|The Harvest Moon|
The following day I made the Freeze Up Moon, which is a point where a gravel path comes down the hill to the labyrinth. The color of the stone around this moon is orange, and the mineral is Copper and Malachite. A snake is the totem animal so I made one in orange stones although it is very subtle. Thistle is this moon's plant.
|The Freeze Up Moon|
|The Long Snows Moon|
|The Earth Renewal Moon resides on the North Cardinal Point of the Labyrinth|
Just as I was adding the last stones to the wet bed of mortar a friendly man named Mike came down the path. While talking he said he had brought his kids to the previous labyrinth for a walking meditation. I told him I would make a flower for him if he rang the bell on the prayer wheel, so he went back and did that, and I made him a sweet little flower that I have named 'Mike's Flower'. He came back and I showed it to him and told him to make a note of where it is so he would remember it when he walks the labyrinth. This made us both very happy.
|Mike stands by a beautiful grouping of stones on the north side of the labyrinth|
|Making Mike's flower|
I packed up my things and went to Rockaway beach to continue collecting stone. Gregory, who has been my liaison on this project met me there and took me to see the Rolling Bay Presbyterian Church's labyrinth across the island. It is made out of red and gray concrete pavers. We walked it at dusk. It was nice not to have to carry buckets of rock.
|The Rolling Bay Presbyterian Church Labyrinth on Bainbridge Island|
|Three quarters of the outer ring are set|
The Labyrinth Project
The layout of this labyrinth is based on the well known early 13th Century Chartes Cathedral Labyrinth near Paris. It has 11 circuits that make turns at two cross axis oriented to the cardinal directions. The diameter is 36 feet and the entrance is from the East, the direction of the rising sun. It is made from hand collected rock from various beaches on Bainbridge Island and the Kitsap Peninsula, set in to mortar. 8 of the granite boulders around the perimeter are set at the cardinal points.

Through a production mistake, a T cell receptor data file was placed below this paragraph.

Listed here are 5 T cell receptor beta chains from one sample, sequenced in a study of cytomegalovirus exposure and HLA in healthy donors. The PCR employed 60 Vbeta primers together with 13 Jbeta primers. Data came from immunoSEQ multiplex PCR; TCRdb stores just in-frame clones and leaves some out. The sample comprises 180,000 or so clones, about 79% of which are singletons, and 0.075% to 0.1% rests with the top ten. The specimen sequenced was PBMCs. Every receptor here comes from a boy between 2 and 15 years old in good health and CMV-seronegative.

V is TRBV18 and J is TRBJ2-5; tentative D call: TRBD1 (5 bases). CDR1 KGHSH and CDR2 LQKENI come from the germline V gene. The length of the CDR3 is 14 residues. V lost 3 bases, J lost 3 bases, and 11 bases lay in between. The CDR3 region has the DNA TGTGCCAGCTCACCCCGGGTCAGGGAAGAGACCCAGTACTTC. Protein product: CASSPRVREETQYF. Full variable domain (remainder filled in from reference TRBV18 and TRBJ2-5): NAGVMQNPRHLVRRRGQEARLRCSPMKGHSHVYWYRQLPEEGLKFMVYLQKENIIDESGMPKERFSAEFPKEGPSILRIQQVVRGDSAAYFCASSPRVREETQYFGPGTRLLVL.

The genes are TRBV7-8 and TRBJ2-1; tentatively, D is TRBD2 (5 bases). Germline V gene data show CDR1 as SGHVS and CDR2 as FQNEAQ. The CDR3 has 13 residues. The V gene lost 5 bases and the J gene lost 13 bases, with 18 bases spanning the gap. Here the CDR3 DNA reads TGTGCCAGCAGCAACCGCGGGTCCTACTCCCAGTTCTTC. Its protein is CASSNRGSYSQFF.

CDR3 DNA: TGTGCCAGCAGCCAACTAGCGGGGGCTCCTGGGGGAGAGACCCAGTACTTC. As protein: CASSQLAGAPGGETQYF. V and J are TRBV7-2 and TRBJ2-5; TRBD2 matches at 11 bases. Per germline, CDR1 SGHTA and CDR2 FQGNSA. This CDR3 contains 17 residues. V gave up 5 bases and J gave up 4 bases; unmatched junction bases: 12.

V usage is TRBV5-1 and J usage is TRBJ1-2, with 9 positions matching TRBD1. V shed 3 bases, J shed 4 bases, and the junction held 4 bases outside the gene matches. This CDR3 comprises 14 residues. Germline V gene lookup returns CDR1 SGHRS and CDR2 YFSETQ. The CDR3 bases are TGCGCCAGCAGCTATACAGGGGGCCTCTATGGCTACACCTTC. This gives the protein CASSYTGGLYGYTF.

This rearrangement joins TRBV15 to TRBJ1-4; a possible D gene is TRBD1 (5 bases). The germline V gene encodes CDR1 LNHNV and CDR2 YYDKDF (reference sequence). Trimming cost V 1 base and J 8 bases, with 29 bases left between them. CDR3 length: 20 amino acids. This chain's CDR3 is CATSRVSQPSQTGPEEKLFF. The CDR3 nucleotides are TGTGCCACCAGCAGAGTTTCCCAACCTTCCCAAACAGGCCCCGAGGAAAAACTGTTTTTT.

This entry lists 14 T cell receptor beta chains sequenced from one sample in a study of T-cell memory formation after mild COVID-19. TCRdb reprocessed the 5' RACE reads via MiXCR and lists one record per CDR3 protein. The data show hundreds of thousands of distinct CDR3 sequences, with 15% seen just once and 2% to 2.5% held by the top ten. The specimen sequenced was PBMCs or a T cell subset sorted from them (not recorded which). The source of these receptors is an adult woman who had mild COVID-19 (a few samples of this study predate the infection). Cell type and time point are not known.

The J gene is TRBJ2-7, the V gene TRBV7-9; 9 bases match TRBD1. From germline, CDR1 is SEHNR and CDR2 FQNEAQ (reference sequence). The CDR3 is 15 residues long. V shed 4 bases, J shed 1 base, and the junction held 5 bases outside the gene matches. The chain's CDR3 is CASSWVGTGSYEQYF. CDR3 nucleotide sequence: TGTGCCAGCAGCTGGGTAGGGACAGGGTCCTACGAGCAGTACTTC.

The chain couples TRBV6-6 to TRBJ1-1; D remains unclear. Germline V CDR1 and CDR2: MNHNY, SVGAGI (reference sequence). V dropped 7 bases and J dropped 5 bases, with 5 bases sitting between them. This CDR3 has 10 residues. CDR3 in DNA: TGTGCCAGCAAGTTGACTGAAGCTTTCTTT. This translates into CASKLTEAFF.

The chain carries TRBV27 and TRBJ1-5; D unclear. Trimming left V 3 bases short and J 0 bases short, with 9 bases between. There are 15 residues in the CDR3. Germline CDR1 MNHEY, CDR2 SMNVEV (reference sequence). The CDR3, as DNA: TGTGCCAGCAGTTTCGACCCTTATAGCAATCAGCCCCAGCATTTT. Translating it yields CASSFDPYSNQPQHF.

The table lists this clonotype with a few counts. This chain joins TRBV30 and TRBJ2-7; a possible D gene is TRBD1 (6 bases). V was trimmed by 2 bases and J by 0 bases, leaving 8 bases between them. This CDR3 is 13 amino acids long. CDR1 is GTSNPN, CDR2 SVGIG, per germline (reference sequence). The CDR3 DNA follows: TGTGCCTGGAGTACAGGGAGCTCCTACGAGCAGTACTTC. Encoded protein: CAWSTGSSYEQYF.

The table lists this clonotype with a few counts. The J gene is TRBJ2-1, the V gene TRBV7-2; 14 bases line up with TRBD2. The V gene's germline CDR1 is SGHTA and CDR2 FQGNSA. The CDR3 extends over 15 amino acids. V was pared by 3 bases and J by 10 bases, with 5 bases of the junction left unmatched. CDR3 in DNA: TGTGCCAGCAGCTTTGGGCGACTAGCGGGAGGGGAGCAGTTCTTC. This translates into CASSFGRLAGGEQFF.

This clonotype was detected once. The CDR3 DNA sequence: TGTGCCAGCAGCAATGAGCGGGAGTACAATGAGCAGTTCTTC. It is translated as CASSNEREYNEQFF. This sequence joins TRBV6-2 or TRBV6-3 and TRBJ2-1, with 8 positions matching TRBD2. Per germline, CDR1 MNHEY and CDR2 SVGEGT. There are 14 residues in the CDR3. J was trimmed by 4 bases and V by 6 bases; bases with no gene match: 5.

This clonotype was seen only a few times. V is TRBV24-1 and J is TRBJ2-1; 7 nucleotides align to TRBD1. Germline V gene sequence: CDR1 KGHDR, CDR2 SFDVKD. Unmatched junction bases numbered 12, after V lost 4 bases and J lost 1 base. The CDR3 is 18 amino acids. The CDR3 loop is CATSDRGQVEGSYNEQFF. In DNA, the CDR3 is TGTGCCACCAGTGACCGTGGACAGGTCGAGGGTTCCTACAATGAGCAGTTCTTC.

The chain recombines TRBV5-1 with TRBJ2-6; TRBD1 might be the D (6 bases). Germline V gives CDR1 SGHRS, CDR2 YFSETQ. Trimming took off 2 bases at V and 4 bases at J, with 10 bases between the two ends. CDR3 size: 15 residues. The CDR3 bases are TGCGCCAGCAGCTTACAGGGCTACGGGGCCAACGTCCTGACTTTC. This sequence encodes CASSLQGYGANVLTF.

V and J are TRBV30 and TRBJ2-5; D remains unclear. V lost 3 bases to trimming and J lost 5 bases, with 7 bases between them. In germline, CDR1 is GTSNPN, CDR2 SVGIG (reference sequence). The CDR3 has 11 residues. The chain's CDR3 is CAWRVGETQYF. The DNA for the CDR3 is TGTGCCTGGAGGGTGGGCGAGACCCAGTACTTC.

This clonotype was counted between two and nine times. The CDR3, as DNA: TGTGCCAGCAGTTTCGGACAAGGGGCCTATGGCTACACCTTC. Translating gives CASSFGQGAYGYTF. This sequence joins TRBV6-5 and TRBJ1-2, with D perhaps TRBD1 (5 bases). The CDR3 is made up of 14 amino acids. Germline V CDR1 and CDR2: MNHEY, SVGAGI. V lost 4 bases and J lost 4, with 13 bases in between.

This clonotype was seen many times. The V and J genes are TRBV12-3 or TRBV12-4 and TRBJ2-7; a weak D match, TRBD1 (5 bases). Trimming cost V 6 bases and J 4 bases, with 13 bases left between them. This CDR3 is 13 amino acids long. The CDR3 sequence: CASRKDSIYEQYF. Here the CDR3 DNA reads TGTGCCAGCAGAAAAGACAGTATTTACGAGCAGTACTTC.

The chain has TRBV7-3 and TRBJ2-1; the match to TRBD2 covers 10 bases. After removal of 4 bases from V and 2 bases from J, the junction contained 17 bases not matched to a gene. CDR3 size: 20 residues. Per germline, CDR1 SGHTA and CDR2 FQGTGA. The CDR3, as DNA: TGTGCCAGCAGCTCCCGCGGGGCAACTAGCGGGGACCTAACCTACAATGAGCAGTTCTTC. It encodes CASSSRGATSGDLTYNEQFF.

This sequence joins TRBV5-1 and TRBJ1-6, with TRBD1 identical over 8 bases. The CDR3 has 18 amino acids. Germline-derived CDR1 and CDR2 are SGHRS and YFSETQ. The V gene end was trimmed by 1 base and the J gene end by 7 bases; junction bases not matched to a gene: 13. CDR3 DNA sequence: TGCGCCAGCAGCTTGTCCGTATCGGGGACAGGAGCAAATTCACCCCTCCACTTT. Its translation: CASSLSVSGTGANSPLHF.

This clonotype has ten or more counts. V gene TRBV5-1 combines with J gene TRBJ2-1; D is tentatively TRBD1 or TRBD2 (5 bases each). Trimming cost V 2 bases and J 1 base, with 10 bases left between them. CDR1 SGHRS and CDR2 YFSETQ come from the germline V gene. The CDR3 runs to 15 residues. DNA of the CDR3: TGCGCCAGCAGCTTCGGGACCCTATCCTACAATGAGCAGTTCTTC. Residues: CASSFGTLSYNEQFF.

Counting the central ring, the number of circles is 12, which ties the labyrinth to the seasonal and lunar cycles. 12 is the sum of the Earth (4) times the Divine (3). The seasons are represented here as colors, with 12 Moons set in the outer ring. A 13th ‘Blue Moon’ sits in the sun circle in the center, symbolizing lunar and solar eclipses. This creates a native Medicine Wheel connecting the Earth, Nature, and the Moon.
Each Moon in this labyrinth has a totem color, mineral, animal, plant, and spirit keeper.
The moons, starting at the entrance and going clockwise:
Budding Trees Moon (3/21-4/19) Yellow, Fire Opal, Red Hawk, Dandelion
Frogs Return Moon (4/20-5/20) Blue, Chrysocolla, Beaver, Blue Camas
Corn Planting Moon (5/21-6/20) Green, Moss Agate, Deer, Yarrow
Strong Sun Moon (6/21-7/22) Pink, Carnelian Agate, Flicker, Wild Rose
Ripe Berries Moon (7/23-8/22) Red, Garnet and Iron, Sturgeon, Raspberry
Harvest Moon (8/23-9/22) Purple, Amethyst, Brown Bear, Violet
Ducks Fly Moon (9/23-10/23) Brown, Jasper, Raven, Mullein
Freeze Up Moon (10/24-11/21) Orange, Copper and Malachite, Snake, Thistle
Long Snows Moon (11/22-12/21) Black, Obsidian, Elk, Black Spruce
Earth Renewal Moon (12/22-1/19) White, Quarz, Snow Goose, Birch
Rest and Cleansing Moon (1/20-2/18) Silver, Otter, Quaking Aspen
Big Winds Moon (2/19-3/20) Blue Green, Turquoise, Cougar, Plantain
I try to make a flower each time I hear the bell on the prayer wheel ring. I hope to add 108 stones around the 10th circuit. The 8 rings closest to the center represent the orbit of the known planets from Mercury to Pluto. The permeable lines between the paths will be filled with crushed gravel and over time, moss and seedlings.
In walking this labyrinth, it is my hope that you will feel a change in yourself, to being one more connected with Nature in all its harmonious magnificence. Leave your thoughts behind if you can, being here in the moment, and just feel the progression refilling your opened mind as you follow the circuits. It is all about cycles, ebbing and flowing like the tides around this island being pulled by the moon. Ideally you return via the same route you came in. Step to the side if somebody needs to pass. Doing it barefoot will add the bonus of foot reflexology. Enjoy!
You can read more about this project at jeffreygardens.blogspot.com
I'll be posting additions to this story as they happen. Thanks for reading, Jeffrey
|A Moonbow over Seattle from Bainbridge Island|